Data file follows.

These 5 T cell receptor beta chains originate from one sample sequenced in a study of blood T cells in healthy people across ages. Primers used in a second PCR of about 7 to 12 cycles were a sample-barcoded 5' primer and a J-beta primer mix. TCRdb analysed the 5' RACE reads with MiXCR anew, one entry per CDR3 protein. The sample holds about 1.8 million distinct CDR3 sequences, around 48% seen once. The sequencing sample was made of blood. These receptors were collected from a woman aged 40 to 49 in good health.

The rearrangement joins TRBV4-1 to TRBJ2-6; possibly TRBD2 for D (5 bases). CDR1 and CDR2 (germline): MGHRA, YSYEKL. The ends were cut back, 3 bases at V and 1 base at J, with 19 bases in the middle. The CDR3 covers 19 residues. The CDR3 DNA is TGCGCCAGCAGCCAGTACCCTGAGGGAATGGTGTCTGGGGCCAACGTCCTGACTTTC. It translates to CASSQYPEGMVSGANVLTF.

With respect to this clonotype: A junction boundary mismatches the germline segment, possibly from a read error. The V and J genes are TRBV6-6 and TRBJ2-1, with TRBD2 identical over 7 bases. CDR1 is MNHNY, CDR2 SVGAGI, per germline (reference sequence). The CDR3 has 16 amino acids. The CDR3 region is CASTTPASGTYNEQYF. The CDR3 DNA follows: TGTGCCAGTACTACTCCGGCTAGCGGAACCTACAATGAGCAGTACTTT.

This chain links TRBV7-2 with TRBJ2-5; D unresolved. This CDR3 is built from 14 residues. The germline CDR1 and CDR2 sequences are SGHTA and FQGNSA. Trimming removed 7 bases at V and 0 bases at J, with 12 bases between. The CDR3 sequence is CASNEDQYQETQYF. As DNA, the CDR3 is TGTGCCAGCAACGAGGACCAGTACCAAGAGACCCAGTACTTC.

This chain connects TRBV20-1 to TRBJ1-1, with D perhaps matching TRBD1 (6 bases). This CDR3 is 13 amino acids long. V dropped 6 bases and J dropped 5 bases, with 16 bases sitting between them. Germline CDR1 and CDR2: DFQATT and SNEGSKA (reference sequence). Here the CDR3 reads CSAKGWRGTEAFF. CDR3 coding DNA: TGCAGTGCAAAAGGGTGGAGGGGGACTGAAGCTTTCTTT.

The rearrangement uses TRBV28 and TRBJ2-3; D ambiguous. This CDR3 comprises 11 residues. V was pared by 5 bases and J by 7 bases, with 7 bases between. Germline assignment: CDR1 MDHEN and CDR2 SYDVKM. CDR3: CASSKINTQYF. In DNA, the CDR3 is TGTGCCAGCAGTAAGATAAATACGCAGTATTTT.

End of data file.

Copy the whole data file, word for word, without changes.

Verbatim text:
These 5 T cell receptor beta chains originate from one sample sequenced in a study of blood T cells in healthy people across ages. Primers used in a second PCR of about 7 to 12 cycles were a sample-barcoded 5' primer and a J-beta primer mix. TCRdb analysed the 5' RACE reads with MiXCR anew, one entry per CDR3 protein. The sample holds about 1.8 million distinct CDR3 sequences, around 48% seen once. The sequencing sample was made of blood. These receptors were collected from a woman aged 40 to 49 in good health.

The rearrangement joins TRBV4-1 to TRBJ2-6; possibly TRBD2 for D (5 bases). CDR1 and CDR2 (germline): MGHRA, YSYEKL. The ends were cut back, 3 bases at V and 1 base at J, with 19 bases in the middle. The CDR3 covers 19 residues. The CDR3 DNA is TGCGCCAGCAGCCAGTACCCTGAGGGAATGGTGTCTGGGGCCAACGTCCTGACTTTC. It translates to CASSQYPEGMVSGANVLTF.

With respect to this clonotype: A junction boundary mismatches the germline segment, possibly from a read error. The V and J genes are TRBV6-6 and TRBJ2-1, with TRBD2 identical over 7 bases. CDR1 is MNHNY, CDR2 SVGAGI, per germline (reference sequence). The CDR3 has 16 amino acids. The CDR3 region is CASTTPASGTYNEQYF. The CDR3 DNA follows: TGTGCCAGTACTACTCCGGCTAGCGGAACCTACAATGAGCAGTACTTT.

This chain links TRBV7-2 with TRBJ2-5; D unresolved. This CDR3 is built from 14 residues. The germline CDR1 and CDR2 sequences are SGHTA and FQGNSA. Trimming removed 7 bases at V and 0 bases at J, with 12 bases between. The CDR3 sequence is CASNEDQYQETQYF. As DNA, the CDR3 is TGTGCCAGCAACGAGGACCAGTACCAAGAGACCCAGTACTTC.

This chain connects TRBV20-1 to TRBJ1-1, with D perhaps matching TRBD1 (6 bases). This CDR3 is 13 amino acids long. V dropped 6 bases and J dropped 5 bases, with 16 bases sitting between them. Germline CDR1 and CDR2: DFQATT and SNEGSKA (reference sequence). Here the CDR3 reads CSAKGWRGTEAFF. CDR3 coding DNA: TGCAGTGCAAAAGGGTGGAGGGGGACTGAAGCTTTCTTT.

The rearrangement uses TRBV28 and TRBJ2-3; D ambiguous. This CDR3 comprises 11 residues. V was pared by 5 bases and J by 7 bases, with 7 bases between. Germline assignment: CDR1 MDHEN and CDR2 SYDVKM. CDR3: CASSKINTQYF. In DNA, the CDR3 is TGTGCCAGCAGTAAGATAAATACGCAGTATTTT.